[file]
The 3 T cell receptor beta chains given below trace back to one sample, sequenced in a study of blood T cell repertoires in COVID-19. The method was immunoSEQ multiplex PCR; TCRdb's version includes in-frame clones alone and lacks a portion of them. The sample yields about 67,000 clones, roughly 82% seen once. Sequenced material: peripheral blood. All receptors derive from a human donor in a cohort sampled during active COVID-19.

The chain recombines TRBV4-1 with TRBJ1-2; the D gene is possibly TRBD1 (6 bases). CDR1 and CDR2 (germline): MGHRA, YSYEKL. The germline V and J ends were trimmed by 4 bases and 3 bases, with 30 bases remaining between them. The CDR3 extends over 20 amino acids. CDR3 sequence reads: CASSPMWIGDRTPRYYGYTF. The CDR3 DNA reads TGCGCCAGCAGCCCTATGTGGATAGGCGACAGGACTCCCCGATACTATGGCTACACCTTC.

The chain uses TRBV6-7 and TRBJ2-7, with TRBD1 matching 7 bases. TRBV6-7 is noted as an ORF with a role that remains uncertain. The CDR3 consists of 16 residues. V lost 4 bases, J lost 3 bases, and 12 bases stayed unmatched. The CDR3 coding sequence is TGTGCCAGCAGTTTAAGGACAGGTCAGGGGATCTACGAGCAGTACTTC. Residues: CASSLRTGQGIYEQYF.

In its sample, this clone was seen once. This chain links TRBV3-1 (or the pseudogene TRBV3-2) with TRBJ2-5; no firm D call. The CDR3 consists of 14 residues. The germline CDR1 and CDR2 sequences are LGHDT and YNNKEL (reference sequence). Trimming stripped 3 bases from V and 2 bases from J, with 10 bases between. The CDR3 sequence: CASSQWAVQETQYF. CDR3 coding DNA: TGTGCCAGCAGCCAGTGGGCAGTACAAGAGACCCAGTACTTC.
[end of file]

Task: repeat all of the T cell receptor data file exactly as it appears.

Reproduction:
The 3 T cell receptor beta chains given below trace back to one sample, sequenced in a study of blood T cell repertoires in COVID-19. The method was immunoSEQ multiplex PCR; TCRdb's version includes in-frame clones alone and lacks a portion of them. The sample yields about 67,000 clones, roughly 82% seen once. Sequenced material: peripheral blood. All receptors derive from a human donor in a cohort sampled during active COVID-19.

The chain recombines TRBV4-1 with TRBJ1-2; the D gene is possibly TRBD1 (6 bases). CDR1 and CDR2 (germline): MGHRA, YSYEKL. The germline V and J ends were trimmed by 4 bases and 3 bases, with 30 bases remaining between them. The CDR3 extends over 20 amino acids. CDR3 sequence reads: CASSPMWIGDRTPRYYGYTF. The CDR3 DNA reads TGCGCCAGCAGCCCTATGTGGATAGGCGACAGGACTCCCCGATACTATGGCTACACCTTC.

The chain uses TRBV6-7 and TRBJ2-7, with TRBD1 matching 7 bases. TRBV6-7 is noted as an ORF with a role that remains uncertain. The CDR3 consists of 16 residues. V lost 4 bases, J lost 3 bases, and 12 bases stayed unmatched. The CDR3 coding sequence is TGTGCCAGCAGTTTAAGGACAGGTCAGGGGATCTACGAGCAGTACTTC. Residues: CASSLRTGQGIYEQYF.

In its sample, this clone was seen once. This chain links TRBV3-1 (or the pseudogene TRBV3-2) with TRBJ2-5; no firm D call. The CDR3 consists of 14 residues. The germline CDR1 and CDR2 sequences are LGHDT and YNNKEL (reference sequence). Trimming stripped 3 bases from V and 2 bases from J, with 10 bases between. The CDR3 sequence: CASSQWAVQETQYF. CDR3 coding DNA: TGTGCCAGCAGCCAGTGGGCAGTACAAGAGACCCAGTACTTC.